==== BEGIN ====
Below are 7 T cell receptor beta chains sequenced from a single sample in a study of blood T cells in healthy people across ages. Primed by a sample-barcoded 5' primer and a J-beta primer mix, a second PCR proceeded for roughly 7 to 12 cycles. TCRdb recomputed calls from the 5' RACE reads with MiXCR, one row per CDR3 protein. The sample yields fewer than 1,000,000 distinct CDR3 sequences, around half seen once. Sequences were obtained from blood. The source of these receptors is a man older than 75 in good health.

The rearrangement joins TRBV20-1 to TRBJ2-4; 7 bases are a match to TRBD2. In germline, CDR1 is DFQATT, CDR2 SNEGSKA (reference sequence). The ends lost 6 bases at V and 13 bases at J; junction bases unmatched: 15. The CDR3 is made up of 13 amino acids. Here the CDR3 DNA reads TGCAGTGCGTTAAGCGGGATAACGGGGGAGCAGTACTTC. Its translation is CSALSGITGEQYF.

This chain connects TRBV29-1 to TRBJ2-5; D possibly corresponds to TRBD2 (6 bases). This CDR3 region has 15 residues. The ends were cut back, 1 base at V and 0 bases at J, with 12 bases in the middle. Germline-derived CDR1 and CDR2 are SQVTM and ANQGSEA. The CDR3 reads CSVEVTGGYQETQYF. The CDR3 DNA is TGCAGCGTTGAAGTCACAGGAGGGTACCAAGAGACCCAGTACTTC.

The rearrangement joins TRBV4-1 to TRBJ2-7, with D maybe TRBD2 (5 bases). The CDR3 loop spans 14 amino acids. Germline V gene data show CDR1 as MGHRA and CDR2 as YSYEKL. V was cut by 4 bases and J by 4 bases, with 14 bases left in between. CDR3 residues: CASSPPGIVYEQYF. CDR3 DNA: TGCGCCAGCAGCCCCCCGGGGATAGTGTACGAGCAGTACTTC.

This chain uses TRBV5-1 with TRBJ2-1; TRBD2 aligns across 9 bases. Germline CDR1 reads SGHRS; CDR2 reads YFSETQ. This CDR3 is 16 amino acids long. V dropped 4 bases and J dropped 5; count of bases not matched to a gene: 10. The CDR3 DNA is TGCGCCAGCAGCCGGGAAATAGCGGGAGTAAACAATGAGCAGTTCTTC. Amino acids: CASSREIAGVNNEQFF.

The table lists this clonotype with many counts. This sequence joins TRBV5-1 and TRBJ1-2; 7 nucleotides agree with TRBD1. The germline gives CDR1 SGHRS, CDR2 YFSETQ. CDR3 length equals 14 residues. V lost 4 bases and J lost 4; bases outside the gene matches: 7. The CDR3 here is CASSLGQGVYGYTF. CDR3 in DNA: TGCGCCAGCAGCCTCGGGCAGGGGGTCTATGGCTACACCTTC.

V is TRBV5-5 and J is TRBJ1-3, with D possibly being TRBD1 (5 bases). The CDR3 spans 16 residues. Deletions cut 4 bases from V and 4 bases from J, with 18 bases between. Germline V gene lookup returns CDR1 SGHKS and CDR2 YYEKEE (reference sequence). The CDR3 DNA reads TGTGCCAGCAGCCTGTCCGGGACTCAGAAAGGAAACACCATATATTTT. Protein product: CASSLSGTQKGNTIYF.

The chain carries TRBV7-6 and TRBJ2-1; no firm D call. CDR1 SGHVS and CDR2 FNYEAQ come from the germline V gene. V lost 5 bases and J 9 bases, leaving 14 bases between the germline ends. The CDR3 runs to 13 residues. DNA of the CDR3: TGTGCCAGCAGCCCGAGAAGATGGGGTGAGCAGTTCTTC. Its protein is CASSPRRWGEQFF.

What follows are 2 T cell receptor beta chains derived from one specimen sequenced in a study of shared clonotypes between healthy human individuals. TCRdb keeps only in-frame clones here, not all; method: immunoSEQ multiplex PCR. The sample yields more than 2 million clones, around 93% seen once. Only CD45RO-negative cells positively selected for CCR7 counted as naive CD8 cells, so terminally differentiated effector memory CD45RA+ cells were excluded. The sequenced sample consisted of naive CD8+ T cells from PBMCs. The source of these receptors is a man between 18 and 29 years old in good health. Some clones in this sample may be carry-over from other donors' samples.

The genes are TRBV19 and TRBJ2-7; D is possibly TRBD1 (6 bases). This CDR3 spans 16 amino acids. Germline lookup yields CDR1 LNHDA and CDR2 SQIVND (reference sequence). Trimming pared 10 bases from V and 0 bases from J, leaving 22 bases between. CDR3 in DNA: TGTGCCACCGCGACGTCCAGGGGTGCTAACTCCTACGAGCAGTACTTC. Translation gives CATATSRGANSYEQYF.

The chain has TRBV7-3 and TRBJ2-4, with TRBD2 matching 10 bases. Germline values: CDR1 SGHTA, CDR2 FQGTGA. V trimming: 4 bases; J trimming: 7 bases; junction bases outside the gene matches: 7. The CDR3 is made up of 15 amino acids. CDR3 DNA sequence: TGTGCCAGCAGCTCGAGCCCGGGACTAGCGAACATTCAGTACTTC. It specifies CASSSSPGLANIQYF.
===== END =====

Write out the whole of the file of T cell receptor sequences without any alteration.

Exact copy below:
Below are 7 T cell receptor beta chains sequenced from a single sample in a study of blood T cells in healthy people across ages. Primed by a sample-barcoded 5' primer and a J-beta primer mix, a second PCR proceeded for roughly 7 to 12 cycles. TCRdb recomputed calls from the 5' RACE reads with MiXCR, one row per CDR3 protein. The sample yields fewer than 1,000,000 distinct CDR3 sequences, around half seen once. Sequences were obtained from blood. The source of these receptors is a man older than 75 in good health.

The rearrangement joins TRBV20-1 to TRBJ2-4; 7 bases are a match to TRBD2. In germline, CDR1 is DFQATT, CDR2 SNEGSKA (reference sequence). The ends lost 6 bases at V and 13 bases at J; junction bases unmatched: 15. The CDR3 is made up of 13 amino acids. Here the CDR3 DNA reads TGCAGTGCGTTAAGCGGGATAACGGGGGAGCAGTACTTC. Its translation is CSALSGITGEQYF.

This chain connects TRBV29-1 to TRBJ2-5; D possibly corresponds to TRBD2 (6 bases). This CDR3 region has 15 residues. The ends were cut back, 1 base at V and 0 bases at J, with 12 bases in the middle. Germline-derived CDR1 and CDR2 are SQVTM and ANQGSEA. The CDR3 reads CSVEVTGGYQETQYF. The CDR3 DNA is TGCAGCGTTGAAGTCACAGGAGGGTACCAAGAGACCCAGTACTTC.

The rearrangement joins TRBV4-1 to TRBJ2-7, with D maybe TRBD2 (5 bases). The CDR3 loop spans 14 amino acids. Germline V gene data show CDR1 as MGHRA and CDR2 as YSYEKL. V was cut by 4 bases and J by 4 bases, with 14 bases left in between. CDR3 residues: CASSPPGIVYEQYF. CDR3 DNA: TGCGCCAGCAGCCCCCCGGGGATAGTGTACGAGCAGTACTTC.

This chain uses TRBV5-1 with TRBJ2-1; TRBD2 aligns across 9 bases. Germline CDR1 reads SGHRS; CDR2 reads YFSETQ. This CDR3 is 16 amino acids long. V dropped 4 bases and J dropped 5; count of bases not matched to a gene: 10. The CDR3 DNA is TGCGCCAGCAGCCGGGAAATAGCGGGAGTAAACAATGAGCAGTTCTTC. Amino acids: CASSREIAGVNNEQFF.

The table lists this clonotype with many counts. This sequence joins TRBV5-1 and TRBJ1-2; 7 nucleotides agree with TRBD1. The germline gives CDR1 SGHRS, CDR2 YFSETQ. CDR3 length equals 14 residues. V lost 4 bases and J lost 4; bases outside the gene matches: 7. The CDR3 here is CASSLGQGVYGYTF. CDR3 in DNA: TGCGCCAGCAGCCTCGGGCAGGGGGTCTATGGCTACACCTTC.

V is TRBV5-5 and J is TRBJ1-3, with D possibly being TRBD1 (5 bases). The CDR3 spans 16 residues. Deletions cut 4 bases from V and 4 bases from J, with 18 bases between. Germline V gene lookup returns CDR1 SGHKS and CDR2 YYEKEE (reference sequence). The CDR3 DNA reads TGTGCCAGCAGCCTGTCCGGGACTCAGAAAGGAAACACCATATATTTT. Protein product: CASSLSGTQKGNTIYF.

The chain carries TRBV7-6 and TRBJ2-1; no firm D call. CDR1 SGHVS and CDR2 FNYEAQ come from the germline V gene. V lost 5 bases and J 9 bases, leaving 14 bases between the germline ends. The CDR3 runs to 13 residues. DNA of the CDR3: TGTGCCAGCAGCCCGAGAAGATGGGGTGAGCAGTTCTTC. Its protein is CASSPRRWGEQFF.

What follows are 2 T cell receptor beta chains derived from one specimen sequenced in a study of shared clonotypes between healthy human individuals. TCRdb keeps only in-frame clones here, not all; method: immunoSEQ multiplex PCR. The sample yields more than 2 million clones, around 93% seen once. Only CD45RO-negative cells positively selected for CCR7 counted as naive CD8 cells, so terminally differentiated effector memory CD45RA+ cells were excluded. The sequenced sample consisted of naive CD8+ T cells from PBMCs. The source of these receptors is a man between 18 and 29 years old in good health. Some clones in this sample may be carry-over from other donors' samples.

The genes are TRBV19 and TRBJ2-7; D is possibly TRBD1 (6 bases). This CDR3 spans 16 amino acids. Germline lookup yields CDR1 LNHDA and CDR2 SQIVND (reference sequence). Trimming pared 10 bases from V and 0 bases from J, leaving 22 bases between. CDR3 in DNA: TGTGCCACCGCGACGTCCAGGGGTGCTAACTCCTACGAGCAGTACTTC. Translation gives CATATSRGANSYEQYF.

The chain has TRBV7-3 and TRBJ2-4, with TRBD2 matching 10 bases. Germline values: CDR1 SGHTA, CDR2 FQGTGA. V trimming: 4 bases; J trimming: 7 bases; junction bases outside the gene matches: 7. The CDR3 is made up of 15 amino acids. CDR3 DNA sequence: TGTGCCAGCAGCTCGAGCCCGGGACTAGCGAACATTCAGTACTTC. It specifies CASSSSPGLANIQYF.